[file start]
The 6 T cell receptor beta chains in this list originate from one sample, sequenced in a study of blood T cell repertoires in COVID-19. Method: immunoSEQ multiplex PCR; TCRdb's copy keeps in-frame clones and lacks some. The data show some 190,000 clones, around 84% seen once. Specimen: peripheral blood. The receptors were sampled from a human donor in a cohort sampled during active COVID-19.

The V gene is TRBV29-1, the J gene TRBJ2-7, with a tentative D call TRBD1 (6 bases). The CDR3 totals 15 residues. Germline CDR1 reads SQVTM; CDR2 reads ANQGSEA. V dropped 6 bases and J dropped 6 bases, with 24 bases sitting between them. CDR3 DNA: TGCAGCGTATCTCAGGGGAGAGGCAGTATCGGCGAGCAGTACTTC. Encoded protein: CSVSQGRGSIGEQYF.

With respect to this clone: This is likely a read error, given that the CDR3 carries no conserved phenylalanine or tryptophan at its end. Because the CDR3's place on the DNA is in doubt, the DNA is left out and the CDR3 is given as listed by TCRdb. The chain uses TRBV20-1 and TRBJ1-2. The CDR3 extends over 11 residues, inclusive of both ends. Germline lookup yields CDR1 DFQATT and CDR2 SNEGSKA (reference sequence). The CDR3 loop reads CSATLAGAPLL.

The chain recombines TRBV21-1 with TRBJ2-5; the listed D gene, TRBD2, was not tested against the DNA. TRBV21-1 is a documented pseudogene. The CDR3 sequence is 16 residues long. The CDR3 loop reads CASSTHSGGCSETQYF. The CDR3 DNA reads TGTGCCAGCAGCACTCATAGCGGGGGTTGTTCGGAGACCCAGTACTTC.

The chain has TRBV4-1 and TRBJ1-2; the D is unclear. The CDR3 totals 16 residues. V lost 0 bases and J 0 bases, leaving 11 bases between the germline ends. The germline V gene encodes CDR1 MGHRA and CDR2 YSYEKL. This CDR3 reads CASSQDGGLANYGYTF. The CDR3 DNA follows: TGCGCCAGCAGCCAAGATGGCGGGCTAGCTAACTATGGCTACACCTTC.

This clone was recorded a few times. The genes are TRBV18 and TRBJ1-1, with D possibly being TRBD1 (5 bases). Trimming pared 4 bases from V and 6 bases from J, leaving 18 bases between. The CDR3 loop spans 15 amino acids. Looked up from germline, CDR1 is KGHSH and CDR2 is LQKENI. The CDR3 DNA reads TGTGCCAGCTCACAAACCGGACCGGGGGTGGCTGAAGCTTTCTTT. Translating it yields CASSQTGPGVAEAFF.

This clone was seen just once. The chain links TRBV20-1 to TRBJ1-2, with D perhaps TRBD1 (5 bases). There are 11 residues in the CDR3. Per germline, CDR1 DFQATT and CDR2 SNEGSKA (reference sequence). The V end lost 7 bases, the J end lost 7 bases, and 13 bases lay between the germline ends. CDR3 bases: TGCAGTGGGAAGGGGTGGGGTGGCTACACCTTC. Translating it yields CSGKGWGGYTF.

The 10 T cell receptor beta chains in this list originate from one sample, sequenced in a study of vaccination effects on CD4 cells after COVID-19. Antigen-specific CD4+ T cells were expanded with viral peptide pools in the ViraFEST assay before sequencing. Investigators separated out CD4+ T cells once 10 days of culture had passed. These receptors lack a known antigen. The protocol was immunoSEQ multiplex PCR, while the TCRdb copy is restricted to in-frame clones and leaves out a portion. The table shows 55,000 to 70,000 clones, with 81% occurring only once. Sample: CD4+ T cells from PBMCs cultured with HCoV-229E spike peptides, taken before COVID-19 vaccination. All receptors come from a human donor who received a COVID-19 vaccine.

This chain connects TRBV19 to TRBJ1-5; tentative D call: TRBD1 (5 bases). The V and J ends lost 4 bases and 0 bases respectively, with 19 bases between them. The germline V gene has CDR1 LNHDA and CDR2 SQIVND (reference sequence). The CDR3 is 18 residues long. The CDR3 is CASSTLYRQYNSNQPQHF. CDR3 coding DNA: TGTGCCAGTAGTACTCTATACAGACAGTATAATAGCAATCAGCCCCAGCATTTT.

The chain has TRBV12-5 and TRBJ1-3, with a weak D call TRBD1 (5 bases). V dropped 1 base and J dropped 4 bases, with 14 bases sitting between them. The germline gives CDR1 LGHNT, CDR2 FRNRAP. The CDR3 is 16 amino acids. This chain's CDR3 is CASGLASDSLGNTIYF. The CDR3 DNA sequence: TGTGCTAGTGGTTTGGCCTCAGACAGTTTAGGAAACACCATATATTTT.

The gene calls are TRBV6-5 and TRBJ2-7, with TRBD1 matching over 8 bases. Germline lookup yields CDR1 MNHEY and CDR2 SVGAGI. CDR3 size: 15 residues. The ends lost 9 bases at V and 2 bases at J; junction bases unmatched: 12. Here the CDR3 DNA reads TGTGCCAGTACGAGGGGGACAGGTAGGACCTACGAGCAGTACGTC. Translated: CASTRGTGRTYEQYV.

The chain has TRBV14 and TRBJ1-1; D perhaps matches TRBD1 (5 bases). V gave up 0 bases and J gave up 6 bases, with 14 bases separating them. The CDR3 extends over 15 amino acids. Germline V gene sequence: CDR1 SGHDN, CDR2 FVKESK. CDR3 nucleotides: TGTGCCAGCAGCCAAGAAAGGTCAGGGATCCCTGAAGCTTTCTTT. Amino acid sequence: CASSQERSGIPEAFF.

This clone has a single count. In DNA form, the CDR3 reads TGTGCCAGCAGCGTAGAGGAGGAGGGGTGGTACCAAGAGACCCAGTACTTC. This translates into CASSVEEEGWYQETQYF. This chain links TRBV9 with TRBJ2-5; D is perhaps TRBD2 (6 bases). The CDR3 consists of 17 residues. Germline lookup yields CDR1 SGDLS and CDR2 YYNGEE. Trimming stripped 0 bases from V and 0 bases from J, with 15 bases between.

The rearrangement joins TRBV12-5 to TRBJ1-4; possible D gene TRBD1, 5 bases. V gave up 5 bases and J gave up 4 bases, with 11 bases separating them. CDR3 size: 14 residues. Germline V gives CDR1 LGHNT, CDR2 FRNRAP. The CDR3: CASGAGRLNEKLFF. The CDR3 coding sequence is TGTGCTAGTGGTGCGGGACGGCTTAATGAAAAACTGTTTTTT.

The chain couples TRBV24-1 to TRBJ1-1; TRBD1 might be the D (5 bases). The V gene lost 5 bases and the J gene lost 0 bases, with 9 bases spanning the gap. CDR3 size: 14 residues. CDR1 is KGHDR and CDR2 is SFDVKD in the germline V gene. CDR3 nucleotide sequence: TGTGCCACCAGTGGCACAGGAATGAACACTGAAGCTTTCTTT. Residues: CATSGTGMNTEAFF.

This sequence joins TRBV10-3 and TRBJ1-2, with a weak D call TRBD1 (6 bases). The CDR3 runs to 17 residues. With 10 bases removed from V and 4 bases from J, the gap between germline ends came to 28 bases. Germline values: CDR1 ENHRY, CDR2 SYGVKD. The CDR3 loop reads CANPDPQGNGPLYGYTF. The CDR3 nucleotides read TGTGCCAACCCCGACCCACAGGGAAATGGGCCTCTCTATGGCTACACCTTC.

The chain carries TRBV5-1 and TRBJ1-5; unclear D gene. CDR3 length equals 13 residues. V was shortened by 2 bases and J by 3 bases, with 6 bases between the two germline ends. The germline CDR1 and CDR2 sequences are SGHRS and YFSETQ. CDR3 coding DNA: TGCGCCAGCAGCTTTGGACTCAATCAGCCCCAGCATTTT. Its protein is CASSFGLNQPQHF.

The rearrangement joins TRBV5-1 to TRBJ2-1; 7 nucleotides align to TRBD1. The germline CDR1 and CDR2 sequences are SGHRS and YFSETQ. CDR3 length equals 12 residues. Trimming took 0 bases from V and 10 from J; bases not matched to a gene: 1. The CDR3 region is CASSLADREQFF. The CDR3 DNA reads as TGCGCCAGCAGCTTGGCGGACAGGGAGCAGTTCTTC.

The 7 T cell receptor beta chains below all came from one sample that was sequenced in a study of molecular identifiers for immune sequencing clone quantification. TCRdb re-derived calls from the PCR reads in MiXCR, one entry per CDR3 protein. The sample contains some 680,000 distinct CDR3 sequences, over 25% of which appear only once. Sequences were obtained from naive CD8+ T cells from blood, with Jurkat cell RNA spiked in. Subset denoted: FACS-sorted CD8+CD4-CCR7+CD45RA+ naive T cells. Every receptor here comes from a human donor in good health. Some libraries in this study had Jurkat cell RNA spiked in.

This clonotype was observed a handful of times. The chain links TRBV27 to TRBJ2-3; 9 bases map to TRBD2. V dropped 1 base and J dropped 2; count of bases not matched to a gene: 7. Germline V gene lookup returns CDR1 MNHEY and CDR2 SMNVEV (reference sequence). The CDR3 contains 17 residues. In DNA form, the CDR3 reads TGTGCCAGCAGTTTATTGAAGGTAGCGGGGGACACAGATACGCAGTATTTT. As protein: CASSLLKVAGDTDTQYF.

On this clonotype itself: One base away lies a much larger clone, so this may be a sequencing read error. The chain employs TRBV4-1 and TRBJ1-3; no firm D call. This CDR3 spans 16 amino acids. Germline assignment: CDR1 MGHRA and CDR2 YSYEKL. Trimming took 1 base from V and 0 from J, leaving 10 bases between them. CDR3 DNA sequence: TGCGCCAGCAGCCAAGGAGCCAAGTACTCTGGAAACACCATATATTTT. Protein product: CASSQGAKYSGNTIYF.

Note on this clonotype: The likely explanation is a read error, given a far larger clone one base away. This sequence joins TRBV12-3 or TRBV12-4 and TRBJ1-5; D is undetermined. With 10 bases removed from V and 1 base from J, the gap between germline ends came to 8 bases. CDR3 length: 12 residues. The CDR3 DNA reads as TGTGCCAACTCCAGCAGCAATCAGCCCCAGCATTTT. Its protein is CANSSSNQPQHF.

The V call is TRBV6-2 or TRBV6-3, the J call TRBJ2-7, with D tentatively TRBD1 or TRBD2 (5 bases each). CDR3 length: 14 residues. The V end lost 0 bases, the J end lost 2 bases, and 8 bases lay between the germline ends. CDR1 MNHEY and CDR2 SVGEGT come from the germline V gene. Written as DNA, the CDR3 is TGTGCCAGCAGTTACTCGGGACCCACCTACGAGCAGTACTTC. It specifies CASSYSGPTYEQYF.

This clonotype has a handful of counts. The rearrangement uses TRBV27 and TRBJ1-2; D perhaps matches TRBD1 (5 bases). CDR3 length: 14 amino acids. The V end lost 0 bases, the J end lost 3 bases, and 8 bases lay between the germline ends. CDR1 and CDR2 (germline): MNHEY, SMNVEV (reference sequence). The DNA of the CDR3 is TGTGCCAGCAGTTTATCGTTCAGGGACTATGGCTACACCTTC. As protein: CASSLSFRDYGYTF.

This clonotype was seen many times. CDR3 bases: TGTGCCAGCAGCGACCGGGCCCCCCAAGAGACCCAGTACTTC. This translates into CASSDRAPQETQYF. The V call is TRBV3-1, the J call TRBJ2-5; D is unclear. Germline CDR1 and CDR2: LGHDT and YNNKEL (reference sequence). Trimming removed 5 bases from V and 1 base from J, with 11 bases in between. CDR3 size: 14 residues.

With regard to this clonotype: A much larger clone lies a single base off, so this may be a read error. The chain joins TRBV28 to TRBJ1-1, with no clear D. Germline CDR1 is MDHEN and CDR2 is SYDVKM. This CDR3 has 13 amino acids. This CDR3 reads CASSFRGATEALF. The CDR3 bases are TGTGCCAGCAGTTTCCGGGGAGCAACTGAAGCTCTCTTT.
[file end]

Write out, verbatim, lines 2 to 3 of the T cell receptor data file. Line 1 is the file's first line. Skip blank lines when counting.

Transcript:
The V gene is TRBV29-1, the J gene TRBJ2-7, with a tentative D call TRBD1 (6 bases). The CDR3 totals 15 residues. Germline CDR1 reads SQVTM; CDR2 reads ANQGSEA. V dropped 6 bases and J dropped 6 bases, with 24 bases sitting between them. CDR3 DNA: TGCAGCGTATCTCAGGGGAGAGGCAGTATCGGCGAGCAGTACTTC. Encoded protein: CSVSQGRGSIGEQYF.

With respect to this clone: This is likely a read error, given that the CDR3 carries no conserved phenylalanine or tryptophan at its end. Because the CDR3's place on the DNA is in doubt, the DNA is left out and the CDR3 is given as listed by TCRdb. The chain uses TRBV20-1 and TRBJ1-2. The CDR3 extends over 11 residues, inclusive of both ends. Germline lookup yields CDR1 DFQATT and CDR2 SNEGSKA (reference sequence). The CDR3 loop reads CSATLAGAPLL.